Confronting Conflict with the Gospel #9: Do You Think Like Jesus?
In your relationships with one another, have the same mindset as Christ Jesus: Who, being in very nature God, did not consider equality with God something to be used to his own advantage; rather, he made himself nothing by taking the very nature of a servant, being made in human likeness. And being found in appearance as a man, he humbled himself by becoming obedient to death—even death on a cross! Therefore, God exalted him to the highest place and gave him the name that is above every name, that at the name of Jesus every knee should bow, in heaven and on earth and under the earth, and every tongue acknowledge that Jesus Christ is Lord, to the glory of God the Father. Philippians 2:5-11 NIV
Some songs just resonate with your soul. Amazing Grace is one. It has been sung by artists of every genre, breaking down barriers that religion often raises between people. This song proclaims that those who were once wretched, lost, and blind will be wholly changed by God’s grace. Even people who say they have no faith are drawn to its profound truth set to a simple tune.
In this passage, Paul employs a song like this as he continues to confront the conflict in the Philippian church family. This song has no title, but it is without doubt the best-known hymn in the Bible, a reminder of Jesus’ glorious subservience to the Father’s will, as sung by the early church. In quoting this song, Paul brings all of his readers—us included—up against two truths of which believers need to be reminded continually.
1. Christ is the gospel. Paul has invoked the gospel from the beginning in addressing their conflict. The gospel is not some theological construction. The focus of all Paul believes and what motivates his continued sacrifice is the gospel. And Jesus is that gospel. He is the fullness of God in the flesh, the image of the invisible God, the firstborn over all creation. He is the Lamb of God who takes away the sins of the world. He is the Living One; he was dead, and now is alive for ever and ever! And he holds the keys of death and Hades. He is the Good News humanity had been waiting for all through the ages.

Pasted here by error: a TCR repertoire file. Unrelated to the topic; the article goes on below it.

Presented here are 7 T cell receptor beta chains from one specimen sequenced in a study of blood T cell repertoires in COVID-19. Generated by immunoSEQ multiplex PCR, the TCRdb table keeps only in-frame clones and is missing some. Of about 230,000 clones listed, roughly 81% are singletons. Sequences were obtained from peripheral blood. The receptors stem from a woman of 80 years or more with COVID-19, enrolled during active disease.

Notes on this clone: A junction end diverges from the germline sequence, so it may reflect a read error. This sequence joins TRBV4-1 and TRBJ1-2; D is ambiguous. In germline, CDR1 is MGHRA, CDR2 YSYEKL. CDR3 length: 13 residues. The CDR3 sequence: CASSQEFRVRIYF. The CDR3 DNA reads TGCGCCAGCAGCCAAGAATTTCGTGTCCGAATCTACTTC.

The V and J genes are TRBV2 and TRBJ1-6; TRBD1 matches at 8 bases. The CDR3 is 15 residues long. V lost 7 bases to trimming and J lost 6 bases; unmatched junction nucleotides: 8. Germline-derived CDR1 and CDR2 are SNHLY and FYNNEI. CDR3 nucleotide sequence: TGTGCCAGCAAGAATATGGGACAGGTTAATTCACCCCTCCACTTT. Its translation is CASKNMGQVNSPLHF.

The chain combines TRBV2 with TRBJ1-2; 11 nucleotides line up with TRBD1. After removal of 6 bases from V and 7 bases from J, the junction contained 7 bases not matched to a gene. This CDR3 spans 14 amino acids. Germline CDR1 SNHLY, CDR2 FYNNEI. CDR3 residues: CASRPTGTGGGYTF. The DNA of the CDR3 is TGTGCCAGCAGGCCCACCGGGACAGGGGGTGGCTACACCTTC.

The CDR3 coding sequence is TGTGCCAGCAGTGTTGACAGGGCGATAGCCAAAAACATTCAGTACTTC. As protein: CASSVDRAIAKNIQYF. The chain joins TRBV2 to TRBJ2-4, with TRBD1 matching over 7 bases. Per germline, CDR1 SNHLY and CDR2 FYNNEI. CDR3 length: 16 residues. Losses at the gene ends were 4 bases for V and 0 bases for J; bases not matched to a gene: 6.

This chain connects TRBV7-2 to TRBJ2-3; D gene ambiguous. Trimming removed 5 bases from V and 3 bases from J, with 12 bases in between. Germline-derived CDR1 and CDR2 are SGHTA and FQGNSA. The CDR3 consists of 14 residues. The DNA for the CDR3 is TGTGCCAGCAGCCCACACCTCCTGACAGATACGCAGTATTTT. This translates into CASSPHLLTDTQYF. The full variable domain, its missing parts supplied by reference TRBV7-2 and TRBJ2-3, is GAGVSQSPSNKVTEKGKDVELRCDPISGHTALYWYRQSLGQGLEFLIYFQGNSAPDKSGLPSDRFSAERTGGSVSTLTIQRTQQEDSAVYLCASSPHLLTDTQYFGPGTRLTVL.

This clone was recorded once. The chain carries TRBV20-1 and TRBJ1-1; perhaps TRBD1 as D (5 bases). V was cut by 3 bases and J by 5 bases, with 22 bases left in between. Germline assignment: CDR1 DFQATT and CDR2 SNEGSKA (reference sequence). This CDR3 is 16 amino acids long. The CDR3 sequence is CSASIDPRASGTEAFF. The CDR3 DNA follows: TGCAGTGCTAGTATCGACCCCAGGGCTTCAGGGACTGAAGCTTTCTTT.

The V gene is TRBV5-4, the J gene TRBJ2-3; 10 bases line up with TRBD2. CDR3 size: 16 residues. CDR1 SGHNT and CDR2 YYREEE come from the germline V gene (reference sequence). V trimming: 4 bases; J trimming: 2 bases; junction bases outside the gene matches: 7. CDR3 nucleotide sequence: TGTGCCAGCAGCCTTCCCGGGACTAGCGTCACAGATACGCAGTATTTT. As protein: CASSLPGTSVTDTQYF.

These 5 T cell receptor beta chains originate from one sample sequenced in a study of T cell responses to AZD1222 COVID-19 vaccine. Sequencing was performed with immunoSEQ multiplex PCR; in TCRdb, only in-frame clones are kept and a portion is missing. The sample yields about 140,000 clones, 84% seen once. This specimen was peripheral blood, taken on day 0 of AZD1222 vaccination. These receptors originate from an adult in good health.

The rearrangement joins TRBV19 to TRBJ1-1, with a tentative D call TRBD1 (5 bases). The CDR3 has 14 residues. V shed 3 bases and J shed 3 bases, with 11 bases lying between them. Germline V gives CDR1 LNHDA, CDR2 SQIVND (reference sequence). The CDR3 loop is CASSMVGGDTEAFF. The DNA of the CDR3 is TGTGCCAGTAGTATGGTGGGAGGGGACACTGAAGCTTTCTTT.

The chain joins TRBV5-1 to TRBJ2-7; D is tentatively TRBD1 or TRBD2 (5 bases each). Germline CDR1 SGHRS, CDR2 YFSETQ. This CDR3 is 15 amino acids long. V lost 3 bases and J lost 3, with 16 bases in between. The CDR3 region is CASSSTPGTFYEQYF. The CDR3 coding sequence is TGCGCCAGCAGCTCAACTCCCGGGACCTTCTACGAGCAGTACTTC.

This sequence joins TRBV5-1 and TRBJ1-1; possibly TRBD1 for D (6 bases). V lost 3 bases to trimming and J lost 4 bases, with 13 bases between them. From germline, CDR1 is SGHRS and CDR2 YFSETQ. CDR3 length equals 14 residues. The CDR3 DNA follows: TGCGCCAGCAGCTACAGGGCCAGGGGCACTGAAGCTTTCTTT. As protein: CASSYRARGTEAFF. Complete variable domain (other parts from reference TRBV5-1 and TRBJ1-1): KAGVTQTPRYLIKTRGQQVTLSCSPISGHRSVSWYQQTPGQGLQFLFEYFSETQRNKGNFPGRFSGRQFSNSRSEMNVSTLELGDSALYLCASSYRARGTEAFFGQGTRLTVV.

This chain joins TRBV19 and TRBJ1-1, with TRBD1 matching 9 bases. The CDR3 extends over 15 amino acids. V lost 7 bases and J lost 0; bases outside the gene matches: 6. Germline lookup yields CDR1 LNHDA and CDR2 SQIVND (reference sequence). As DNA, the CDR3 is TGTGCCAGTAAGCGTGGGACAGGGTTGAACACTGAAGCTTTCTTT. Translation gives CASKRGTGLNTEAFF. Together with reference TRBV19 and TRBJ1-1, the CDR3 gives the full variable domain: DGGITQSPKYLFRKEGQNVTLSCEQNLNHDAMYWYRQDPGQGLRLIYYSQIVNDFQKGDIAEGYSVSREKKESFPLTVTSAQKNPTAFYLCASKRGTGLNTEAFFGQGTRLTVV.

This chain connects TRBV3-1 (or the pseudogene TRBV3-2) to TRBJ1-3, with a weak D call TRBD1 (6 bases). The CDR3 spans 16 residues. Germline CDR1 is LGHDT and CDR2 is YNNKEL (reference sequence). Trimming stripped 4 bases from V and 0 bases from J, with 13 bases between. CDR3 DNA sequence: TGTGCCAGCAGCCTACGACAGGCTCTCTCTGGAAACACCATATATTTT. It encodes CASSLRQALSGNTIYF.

Moreover, Jesus is the Last Adam, i.e. Adam as Adam would have been if he had not eaten of the Tree of the Knowledge of Good and Evil. That is what this song is all about. Jesus, unlike Adam, did not consider godhood his ultimate goal. It was obedience to the Father’s will, even if that will ran through the Valley of the Shadow of Death. And the Father’s will was—as Malcolm Smith put it so well—that God become man to save the man who wanted to be god.
How do we know this to be true? Because God raised Jesus from the dead and seated Jesus at His right hand in the heavens, awaiting the day when every knee of all who are created will bow before him.
And that being true brings us to Paul’s second truth of this song so familiar to the early church.
2. Have the same mind as Christ. I was involved in a conflict that was not going well. It was so bad that my wife did not feel we should go back to the church even for a visit. I believed we had a responsibility to act as mature believers and to seek to be reconciled. This was not a desirable stance, and it led to some deep discussions and even seeking out wise counsel. I mean, who wants to be in community with people who are being hostile and unthinking in how they talk?
Sometimes, the last thing that is on our mind when in conflict is to be like Jesus. We think it’s much more satisfying to return fire and sink their battleship before they sink ours. But anger, as James said, does not produce the righteousness that God desires. Jesus surrendered his right to life itself. This is what Paul means by having Christ’s mindset. The angry conflict that the two women were locked in at Philippi had caused them to focus their mind on winning the war rather than being God’s righteous servants.
I know that kind of focus. Every day, you find yourself thinking about your opponent. Your mind covers the same ground of how they offended you, how you can prove that they’re wrong, what you need to say next to put them in their place. You get so caught up in the battle that you can become irrational and lose all the joy of your relationship with God. You even seek to enlist God on your side as if you are in charge and He is your heavenly lackey.
God reigns! He has called us to His purpose, which is to be conformed to the likeness of Jesus. An ugly win in a church conflict may leave us with a brief sense of satisfaction that we beat our opponent or, at least, of being superior even if we did not win. But this is not the same as having the mindset of Christ. And it will never set you free.
So what do you do? Paul is saying that you have to decide to surrender to thinking like Jesus. You have to ask God to take charge again of your thought life, especially in the area of your relationships with others in the body. The question left hanging in the air is, will you do this? Will you surrender your will to his?